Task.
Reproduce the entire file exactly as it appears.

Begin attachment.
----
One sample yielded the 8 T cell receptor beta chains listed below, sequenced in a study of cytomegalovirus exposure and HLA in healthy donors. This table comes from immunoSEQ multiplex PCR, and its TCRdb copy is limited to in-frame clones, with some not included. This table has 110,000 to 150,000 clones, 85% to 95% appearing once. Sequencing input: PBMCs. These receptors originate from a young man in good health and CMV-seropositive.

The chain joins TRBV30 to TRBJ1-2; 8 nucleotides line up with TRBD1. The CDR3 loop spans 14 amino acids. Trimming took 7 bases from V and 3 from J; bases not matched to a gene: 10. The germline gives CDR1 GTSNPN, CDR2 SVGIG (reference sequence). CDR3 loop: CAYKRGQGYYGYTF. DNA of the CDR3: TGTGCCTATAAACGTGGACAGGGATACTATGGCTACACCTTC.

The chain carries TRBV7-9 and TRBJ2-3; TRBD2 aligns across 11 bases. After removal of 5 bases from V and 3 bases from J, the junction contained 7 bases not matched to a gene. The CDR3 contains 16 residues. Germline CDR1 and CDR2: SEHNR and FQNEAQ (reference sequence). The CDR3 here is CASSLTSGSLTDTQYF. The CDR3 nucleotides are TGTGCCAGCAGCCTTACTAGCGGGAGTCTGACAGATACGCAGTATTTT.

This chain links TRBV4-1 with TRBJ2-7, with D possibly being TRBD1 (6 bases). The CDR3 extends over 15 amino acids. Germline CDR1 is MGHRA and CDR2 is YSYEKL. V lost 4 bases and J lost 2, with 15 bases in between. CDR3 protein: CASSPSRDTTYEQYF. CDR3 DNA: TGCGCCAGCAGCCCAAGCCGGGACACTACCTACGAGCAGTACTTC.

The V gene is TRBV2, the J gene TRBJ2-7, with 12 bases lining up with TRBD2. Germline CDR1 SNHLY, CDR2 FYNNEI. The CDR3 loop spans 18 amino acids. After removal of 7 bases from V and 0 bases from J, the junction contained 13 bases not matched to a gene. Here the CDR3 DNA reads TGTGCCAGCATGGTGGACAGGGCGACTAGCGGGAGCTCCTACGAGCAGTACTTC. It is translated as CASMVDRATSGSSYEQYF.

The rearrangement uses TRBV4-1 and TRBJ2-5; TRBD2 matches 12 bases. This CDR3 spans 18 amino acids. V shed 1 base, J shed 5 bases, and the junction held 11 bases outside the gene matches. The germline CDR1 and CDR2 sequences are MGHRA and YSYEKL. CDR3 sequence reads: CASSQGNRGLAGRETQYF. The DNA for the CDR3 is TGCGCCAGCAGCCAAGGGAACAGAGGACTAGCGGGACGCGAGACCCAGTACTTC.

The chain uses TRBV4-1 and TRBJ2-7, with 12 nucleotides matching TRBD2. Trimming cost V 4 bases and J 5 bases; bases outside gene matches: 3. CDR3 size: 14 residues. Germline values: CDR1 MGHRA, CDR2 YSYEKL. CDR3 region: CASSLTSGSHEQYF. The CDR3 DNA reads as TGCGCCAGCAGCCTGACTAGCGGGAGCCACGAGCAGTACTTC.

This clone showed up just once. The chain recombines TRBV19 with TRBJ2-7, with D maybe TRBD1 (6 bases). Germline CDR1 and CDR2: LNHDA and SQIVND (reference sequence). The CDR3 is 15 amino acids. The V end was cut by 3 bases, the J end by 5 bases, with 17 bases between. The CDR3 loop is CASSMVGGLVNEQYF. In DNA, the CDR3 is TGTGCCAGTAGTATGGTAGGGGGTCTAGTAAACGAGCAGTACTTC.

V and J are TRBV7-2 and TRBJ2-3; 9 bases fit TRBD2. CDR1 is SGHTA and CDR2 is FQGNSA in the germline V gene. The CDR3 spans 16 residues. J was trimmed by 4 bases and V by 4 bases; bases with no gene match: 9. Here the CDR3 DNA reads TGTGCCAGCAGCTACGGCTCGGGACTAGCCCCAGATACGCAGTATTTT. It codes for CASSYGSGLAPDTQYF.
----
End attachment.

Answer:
One sample yielded the 8 T cell receptor beta chains listed below, sequenced in a study of cytomegalovirus exposure and HLA in healthy donors. This table comes from immunoSEQ multiplex PCR, and its TCRdb copy is limited to in-frame clones, with some not included. This table has 110,000 to 150,000 clones, 85% to 95% appearing once. Sequencing input: PBMCs. These receptors originate from a young man in good health and CMV-seropositive.

The chain joins TRBV30 to TRBJ1-2; 8 nucleotides line up with TRBD1. The CDR3 loop spans 14 amino acids. Trimming took 7 bases from V and 3 from J; bases not matched to a gene: 10. The germline gives CDR1 GTSNPN, CDR2 SVGIG (reference sequence). CDR3 loop: CAYKRGQGYYGYTF. DNA of the CDR3: TGTGCCTATAAACGTGGACAGGGATACTATGGCTACACCTTC.

The chain carries TRBV7-9 and TRBJ2-3; TRBD2 aligns across 11 bases. After removal of 5 bases from V and 3 bases from J, the junction contained 7 bases not matched to a gene. The CDR3 contains 16 residues. Germline CDR1 and CDR2: SEHNR and FQNEAQ (reference sequence). The CDR3 here is CASSLTSGSLTDTQYF. The CDR3 nucleotides are TGTGCCAGCAGCCTTACTAGCGGGAGTCTGACAGATACGCAGTATTTT.

This chain links TRBV4-1 with TRBJ2-7, with D possibly being TRBD1 (6 bases). The CDR3 extends over 15 amino acids. Germline CDR1 is MGHRA and CDR2 is YSYEKL. V lost 4 bases and J lost 2, with 15 bases in between. CDR3 protein: CASSPSRDTTYEQYF. CDR3 DNA: TGCGCCAGCAGCCCAAGCCGGGACACTACCTACGAGCAGTACTTC.

The V gene is TRBV2, the J gene TRBJ2-7, with 12 bases lining up with TRBD2. Germline CDR1 SNHLY, CDR2 FYNNEI. The CDR3 loop spans 18 amino acids. After removal of 7 bases from V and 0 bases from J, the junction contained 13 bases not matched to a gene. Here the CDR3 DNA reads TGTGCCAGCATGGTGGACAGGGCGACTAGCGGGAGCTCCTACGAGCAGTACTTC. It is translated as CASMVDRATSGSSYEQYF.

The rearrangement uses TRBV4-1 and TRBJ2-5; TRBD2 matches 12 bases. This CDR3 spans 18 amino acids. V shed 1 base, J shed 5 bases, and the junction held 11 bases outside the gene matches. The germline CDR1 and CDR2 sequences are MGHRA and YSYEKL. CDR3 sequence reads: CASSQGNRGLAGRETQYF. The DNA for the CDR3 is TGCGCCAGCAGCCAAGGGAACAGAGGACTAGCGGGACGCGAGACCCAGTACTTC.

The chain uses TRBV4-1 and TRBJ2-7, with 12 nucleotides matching TRBD2. Trimming cost V 4 bases and J 5 bases; bases outside gene matches: 3. CDR3 size: 14 residues. Germline values: CDR1 MGHRA, CDR2 YSYEKL. CDR3 region: CASSLTSGSHEQYF. The CDR3 DNA reads as TGCGCCAGCAGCCTGACTAGCGGGAGCCACGAGCAGTACTTC.

This clone showed up just once. The chain recombines TRBV19 with TRBJ2-7, with D maybe TRBD1 (6 bases). Germline CDR1 and CDR2: LNHDA and SQIVND (reference sequence). The CDR3 is 15 amino acids. The V end was cut by 3 bases, the J end by 5 bases, with 17 bases between. The CDR3 loop is CASSMVGGLVNEQYF. In DNA, the CDR3 is TGTGCCAGTAGTATGGTAGGGGGTCTAGTAAACGAGCAGTACTTC.

V and J are TRBV7-2 and TRBJ2-3; 9 bases fit TRBD2. CDR1 is SGHTA and CDR2 is FQGNSA in the germline V gene. The CDR3 spans 16 residues. J was trimmed by 4 bases and V by 4 bases; bases with no gene match: 9. Here the CDR3 DNA reads TGTGCCAGCAGCTACGGCTCGGGACTAGCCCCAGATACGCAGTATTTT. It codes for CASSYGSGLAPDTQYF.